CGI::Untaint - process CGI input parameters

      use CGI::Untaint;

      my $q = new CGI;
      my $handler = CGI::Untaint->new( $q->Vars );
      my $handler2 = CGI::Untaint->new({
            INCLUDE_PATH => 'My::Untaint',
      }, $apr->parms);

      my $name     = $handler->extract(-as_printable => 'name');
      my $homepage = $handler->extract(-as_url => 'homepage');

      my $postcode = $handler->extract(-as_postcode => 'address6');

      # Create your own handler...

      package MyRecipes::CGI::Untaint::legal_age;
      use base 'CGI::Untaint::integer';
      sub is_valid { 
        shift->value > 21;

      package main;
      my $age = $handler->extract(-as_legal_age => 'age');

    Dealing with large web based applications with multiple forms is a
    minefield. It's often hard enough to ensure you validate all your input
    at all, without having to worry about doing it in a consistent manner.
    If any of the validation rules change, you often have to alter them in
    many different places. And, if you want to operate taint-safe, then
    you're just adding even more headaches.

    This module provides a simple, convenient, abstracted and extensible
    manner for validating and untainting the input from web forms.

    You simply create a handler with a hash of your parameters (usually
    $q->Vars), and then iterate over the fields you wish to extract,
    performing whatever validations you choose. The resulting variable is
    guaranteed not only to be valid, but also untainted.

      my $handler  = CGI::Untaint->new( $q->Vars );
      my $handler2 = CGI::Untaint->new({
            INCLUDE_PATH => 'My::Untaint',
      }, $apr->parms);

    The simplest way to contruct an input handler is to pass a hash of
    parameters (usually $q->Vars) to new(). Each parameter will then be able
    to be extracted later by calling an extract() method on it.

    However, you may also pass a leading reference to a hash of
    configuration variables.

    Currently the only such variable supported is 'INCLUDE_PATH', which
    allows you to specify a local path in which to find extraction handlers.

      my $homepage = $handler->extract(-as_url => 'homepage');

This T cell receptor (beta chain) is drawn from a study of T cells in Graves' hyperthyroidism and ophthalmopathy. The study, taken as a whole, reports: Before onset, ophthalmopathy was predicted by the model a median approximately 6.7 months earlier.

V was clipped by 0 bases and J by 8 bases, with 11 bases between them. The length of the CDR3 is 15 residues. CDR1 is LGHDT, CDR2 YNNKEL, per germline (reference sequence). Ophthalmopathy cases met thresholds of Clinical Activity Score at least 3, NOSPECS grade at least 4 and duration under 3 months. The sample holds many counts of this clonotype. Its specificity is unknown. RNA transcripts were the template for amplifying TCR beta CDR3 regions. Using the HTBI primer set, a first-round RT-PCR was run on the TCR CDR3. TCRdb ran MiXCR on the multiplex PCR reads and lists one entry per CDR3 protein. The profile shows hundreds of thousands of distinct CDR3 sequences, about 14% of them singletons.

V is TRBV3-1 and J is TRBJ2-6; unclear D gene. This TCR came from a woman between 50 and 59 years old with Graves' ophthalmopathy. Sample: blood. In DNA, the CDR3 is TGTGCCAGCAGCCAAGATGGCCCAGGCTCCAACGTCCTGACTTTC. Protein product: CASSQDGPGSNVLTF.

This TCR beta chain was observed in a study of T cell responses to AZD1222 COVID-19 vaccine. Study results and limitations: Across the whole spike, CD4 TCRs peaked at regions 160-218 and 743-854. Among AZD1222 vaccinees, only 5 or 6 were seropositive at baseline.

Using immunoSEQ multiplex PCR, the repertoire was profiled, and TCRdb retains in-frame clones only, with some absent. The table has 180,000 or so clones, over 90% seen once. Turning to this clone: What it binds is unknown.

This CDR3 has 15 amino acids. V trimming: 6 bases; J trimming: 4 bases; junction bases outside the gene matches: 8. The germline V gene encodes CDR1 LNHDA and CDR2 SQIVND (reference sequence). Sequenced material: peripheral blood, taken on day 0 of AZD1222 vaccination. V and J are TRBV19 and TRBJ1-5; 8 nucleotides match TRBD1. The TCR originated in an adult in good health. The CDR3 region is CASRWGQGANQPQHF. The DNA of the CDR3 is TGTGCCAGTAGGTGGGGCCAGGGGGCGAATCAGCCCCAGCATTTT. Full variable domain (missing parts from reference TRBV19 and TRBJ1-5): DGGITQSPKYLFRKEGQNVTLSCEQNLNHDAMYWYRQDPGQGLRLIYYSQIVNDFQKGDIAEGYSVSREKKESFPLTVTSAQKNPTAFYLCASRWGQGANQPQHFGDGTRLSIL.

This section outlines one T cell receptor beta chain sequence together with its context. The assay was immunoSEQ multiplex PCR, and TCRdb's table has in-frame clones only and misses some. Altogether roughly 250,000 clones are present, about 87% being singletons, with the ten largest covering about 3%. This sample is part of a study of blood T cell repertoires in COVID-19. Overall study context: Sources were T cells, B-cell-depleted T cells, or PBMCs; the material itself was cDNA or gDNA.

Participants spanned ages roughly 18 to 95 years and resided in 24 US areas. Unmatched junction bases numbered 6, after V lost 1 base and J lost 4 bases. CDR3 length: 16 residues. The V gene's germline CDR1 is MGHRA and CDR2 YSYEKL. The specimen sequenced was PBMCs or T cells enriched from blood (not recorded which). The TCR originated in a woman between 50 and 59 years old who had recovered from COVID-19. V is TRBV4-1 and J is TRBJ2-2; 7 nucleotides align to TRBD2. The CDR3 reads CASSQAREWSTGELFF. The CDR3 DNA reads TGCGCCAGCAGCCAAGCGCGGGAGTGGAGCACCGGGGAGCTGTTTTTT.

my $state = $handler->extract(-as_us_state => 'address4');
      my $state = $handler->extract(-as_like_us_state => 'address4');

    Once you have constructed your Input Handler, you call the 'extract'
    method on each piece of data with which you are concerned.

    The takes an -as_whatever flag to state what type of data you require.
    This will check that the input value correctly matches the required
    specification, and return an untainted value. It will then call the
    is_valid() method, where applicable, to ensure that this doesn't just
    _look_ like a valid value, but actually is one.

    If you want to skip this stage, then you can call -as_like_whatever
    which will perform the untainting but not the validation.

      my $error = $handler->error;

    If the validation failed, this will return the reason why.

    As well as as the handlers supplied with this module for extracting
    data, you may also create your own. In general these should inherit from
    'CGI::Untaint::object', and must provide an '_untaint_re' method which
    returns a compiled regular expression, suitably bracketed such that $1
    will return the untainted value required.

    e.g. if you often extract single digit variables, you could create

      package My::Untaint::digit;

      use base 'CGI::Untaint::object';

      sub _untaint_re { qr/^(\d)$/ }


    You should specify the path 'My::Untaint' in the INCLUDE_PATH
    configuration option. (See new() above.)

    When extract() is called CGI::Untaint will also check to see if you have
    an is_valid() method also, and if so will run this against the value
    extracted from the regular expression (available as $self->value).

    If this returns a true value, then the extracted value will be returned,
    otherwise we return undef.

    is_valid() can also modify the value being returned, by assigning

    e.g. in the above example, if you sometimes need to ensure that the
    digit extracted is prime, you would supply:

      sub is_valid { (1 x shift->value) !~ /^1?$|^(11+?)\1+$/ };

    Now, when users call extract(), it will also check that the value is
    valid(), i.e. prime:

      my $number = $handler->extract(-as_digit => 'value');

    A user wishing to skip the validation, but still ensure untainting can

      my $number = $handler->extract(-as_like_digit => 'value');

    If you create your own local handlers, then you may wish to explore
    Test::CGI::Untaint, available from the CPAN. This makes it very easy to
    write tests for your handler. (Thanks to Profero Ltd.)

    This package comes with the following simplistic handlers:

      printable  - a printable string
      integer    - an integer
      hex        - a hexadecimal number (as a string)

    To really make this work for you you either need to write, or download
    from CPAN, other handlers. Some of the handlers available on CPAN

      asin         - an Amazon ID
      boolean      - boolean value
      country      - a country code or name
      creditcard   - a credit card number
      date         - a date (into a Date::Simple)
      datetime     - a date (into a DateTime)
      email        - an email address
      hostname     - a DNS host name
      html         - sanitized HTML
      ipaddress    - an IP address
      isbn         - an ISBN
      uk_postcode  - a UK Postcode
      url          - a URL
      zipcode      - a US zipcode

    None known yet.

    CGI. perlsec. Test::CGI::Untaint.

    Tony Bowden

    Please direct all correspondence regarding this module to:

    Copyright (C) 2001-2005 Tony Bowden. All rights reserved.

    This module is free software; you can redistribute it and/or modify it
    under the same terms as Perl itself.